Abstract: 24-hour urinary estriol excretion quotients (Eq) was measured in a group of 148 collections of 64 breast cancer or precancer patients (182 specimens) and 34 controlled abnormally menstruating young women without breast cancer, normally menstruating women free of cancer and from healthy and diseased postmenopausal women without breast cancer at University Hospital in Boston. As an index of the ratio of non-carcinogenic impeded estrogens to mammary carcinogenic estrogens, there was some tendency to select urines from patients early in the disease. An attempt was made when frozen urines were analyzed to select control and cancerous specimens that had been frozen for equivalent time periods. Based on literature studies, .7 was considered the low normal Eq limit in premenopausal women and 1.0 for postmenopausal or post castration women. No major differences in Eq were noted from the proliferative and the secretory phases of the menstrual cycle. 2 of the normally menstruating control women showed subnormal Eq and 1 had an excessively high Eq. Single analyses from the postmenopausal showed a mean Eq of 3.2. Previously oopherectomized women had mean values of 7.8 and 3 patients with well-compensated cardiovascular disease had Eq’s of 5.4 to 8.8. 3 patients with premalignant breast or uterine pathology had subnormal Eq value. Oopherectomized women with recurrent breast cancer had lower Eq values than the oopherectomized controls. Pre-and postmenopausal patients with proven breast cancer excreted 30-60% less estriol per 24 hours than the control population. The daily excretion of estione and estradiol was similar in both groups. 24 controls and patients matched in pairs by age and ovarian status in the Wilcoxon test indicated that the decreased Eq excretion in untreated cancer was significant at the 2% level. Endocrine therapy led to a rise in Eq. Major breast or abdominal surgery led to an increased Eq. It is suggested that a disproportionately large number of subnormal estriol excretors may develop precancerous or malignant tumors.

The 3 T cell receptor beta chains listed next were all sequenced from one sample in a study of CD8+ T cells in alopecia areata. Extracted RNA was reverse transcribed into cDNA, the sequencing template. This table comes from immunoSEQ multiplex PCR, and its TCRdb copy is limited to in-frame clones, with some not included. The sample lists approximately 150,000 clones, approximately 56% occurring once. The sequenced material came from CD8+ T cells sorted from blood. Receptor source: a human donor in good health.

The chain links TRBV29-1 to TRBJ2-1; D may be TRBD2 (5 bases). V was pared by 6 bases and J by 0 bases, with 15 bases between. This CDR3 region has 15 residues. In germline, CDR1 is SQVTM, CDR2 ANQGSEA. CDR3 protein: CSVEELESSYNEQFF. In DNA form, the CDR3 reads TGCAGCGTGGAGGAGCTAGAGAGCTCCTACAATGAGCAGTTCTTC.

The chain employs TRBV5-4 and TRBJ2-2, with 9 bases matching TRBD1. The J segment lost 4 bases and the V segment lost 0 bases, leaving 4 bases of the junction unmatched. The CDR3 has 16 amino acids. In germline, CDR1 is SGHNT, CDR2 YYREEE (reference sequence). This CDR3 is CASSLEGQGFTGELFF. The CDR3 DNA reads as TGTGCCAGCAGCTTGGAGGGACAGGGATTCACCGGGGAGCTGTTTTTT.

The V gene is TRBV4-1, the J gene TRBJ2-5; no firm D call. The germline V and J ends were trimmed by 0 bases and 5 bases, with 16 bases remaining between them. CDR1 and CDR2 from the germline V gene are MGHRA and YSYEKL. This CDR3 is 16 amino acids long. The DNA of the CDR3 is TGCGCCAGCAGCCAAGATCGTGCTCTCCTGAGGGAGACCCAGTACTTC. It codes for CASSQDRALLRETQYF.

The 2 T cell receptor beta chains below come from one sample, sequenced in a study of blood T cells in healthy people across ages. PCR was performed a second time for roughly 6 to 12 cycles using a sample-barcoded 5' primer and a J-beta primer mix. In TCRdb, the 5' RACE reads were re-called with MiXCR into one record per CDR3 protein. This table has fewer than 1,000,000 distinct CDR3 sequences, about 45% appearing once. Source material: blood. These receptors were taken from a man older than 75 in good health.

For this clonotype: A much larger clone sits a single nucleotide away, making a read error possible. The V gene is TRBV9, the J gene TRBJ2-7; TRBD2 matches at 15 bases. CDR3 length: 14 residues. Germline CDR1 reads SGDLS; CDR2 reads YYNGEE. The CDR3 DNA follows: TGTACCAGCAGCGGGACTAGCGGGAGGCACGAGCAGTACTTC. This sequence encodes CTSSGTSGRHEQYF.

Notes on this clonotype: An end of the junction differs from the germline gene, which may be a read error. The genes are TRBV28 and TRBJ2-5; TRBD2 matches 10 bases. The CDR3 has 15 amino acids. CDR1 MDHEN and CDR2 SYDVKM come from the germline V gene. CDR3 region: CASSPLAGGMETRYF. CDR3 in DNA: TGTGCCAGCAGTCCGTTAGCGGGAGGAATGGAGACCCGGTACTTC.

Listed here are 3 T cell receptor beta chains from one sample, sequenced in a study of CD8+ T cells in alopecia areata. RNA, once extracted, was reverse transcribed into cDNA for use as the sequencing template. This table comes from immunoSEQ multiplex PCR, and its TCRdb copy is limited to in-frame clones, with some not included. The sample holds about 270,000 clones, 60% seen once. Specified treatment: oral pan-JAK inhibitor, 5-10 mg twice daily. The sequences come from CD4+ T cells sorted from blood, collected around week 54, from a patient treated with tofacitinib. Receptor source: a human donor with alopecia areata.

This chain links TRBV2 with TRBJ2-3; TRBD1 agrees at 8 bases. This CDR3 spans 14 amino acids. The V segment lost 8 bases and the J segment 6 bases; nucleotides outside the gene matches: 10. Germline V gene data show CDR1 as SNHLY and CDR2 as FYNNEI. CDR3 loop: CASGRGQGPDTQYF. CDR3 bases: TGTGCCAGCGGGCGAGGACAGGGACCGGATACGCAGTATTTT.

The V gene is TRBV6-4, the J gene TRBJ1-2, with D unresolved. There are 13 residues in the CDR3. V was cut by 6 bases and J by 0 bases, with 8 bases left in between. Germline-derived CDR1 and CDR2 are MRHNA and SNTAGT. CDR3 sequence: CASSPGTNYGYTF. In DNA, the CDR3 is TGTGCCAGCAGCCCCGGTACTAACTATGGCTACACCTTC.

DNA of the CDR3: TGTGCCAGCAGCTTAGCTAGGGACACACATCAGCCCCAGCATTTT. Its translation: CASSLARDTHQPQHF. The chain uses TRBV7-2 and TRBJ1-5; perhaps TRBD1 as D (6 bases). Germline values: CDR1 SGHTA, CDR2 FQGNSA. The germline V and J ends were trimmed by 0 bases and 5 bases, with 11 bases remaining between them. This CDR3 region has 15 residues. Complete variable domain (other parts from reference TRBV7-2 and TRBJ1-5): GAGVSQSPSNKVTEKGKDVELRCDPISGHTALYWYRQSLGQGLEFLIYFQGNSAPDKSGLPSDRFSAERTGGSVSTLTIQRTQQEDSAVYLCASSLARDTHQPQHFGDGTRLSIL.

2d The role of estrogen receptor beta (ERbeta) in malignant diseases–a new potential target for antiproliferative drugs in prevention and treatment of cancer. Warner M, Gustafsson JA.Biochem Biophys Res Commun. 2010 May 21;396(1):63-6. Center for BioSciences, Department of Biosciences and Nutrition, Karolinska Institutet, Stockholm, Sweden.
Abstract: The discovery of ERbeta in the middle of the 1990s represents a paradigm shift in our understanding of estrogen signaling. It has turned out that estrogen action is not mediated by one receptor, ERalpha, but by two balancing factors, ERalpha and ERbeta, which are often antagonistic to one another. Excitingly, ERbeta has been shown to be widespread in the body and to be involved in a multitude of physiological and pathophysiological events. This has led to strong interest in the pharmaceutical industry to target ERbeta by drugs against various diseases. In this review, the focus is on the role of ERbeta in malignant diseases where the anti-proliferative activity of ERbeta gives hope for new therapeutic approaches.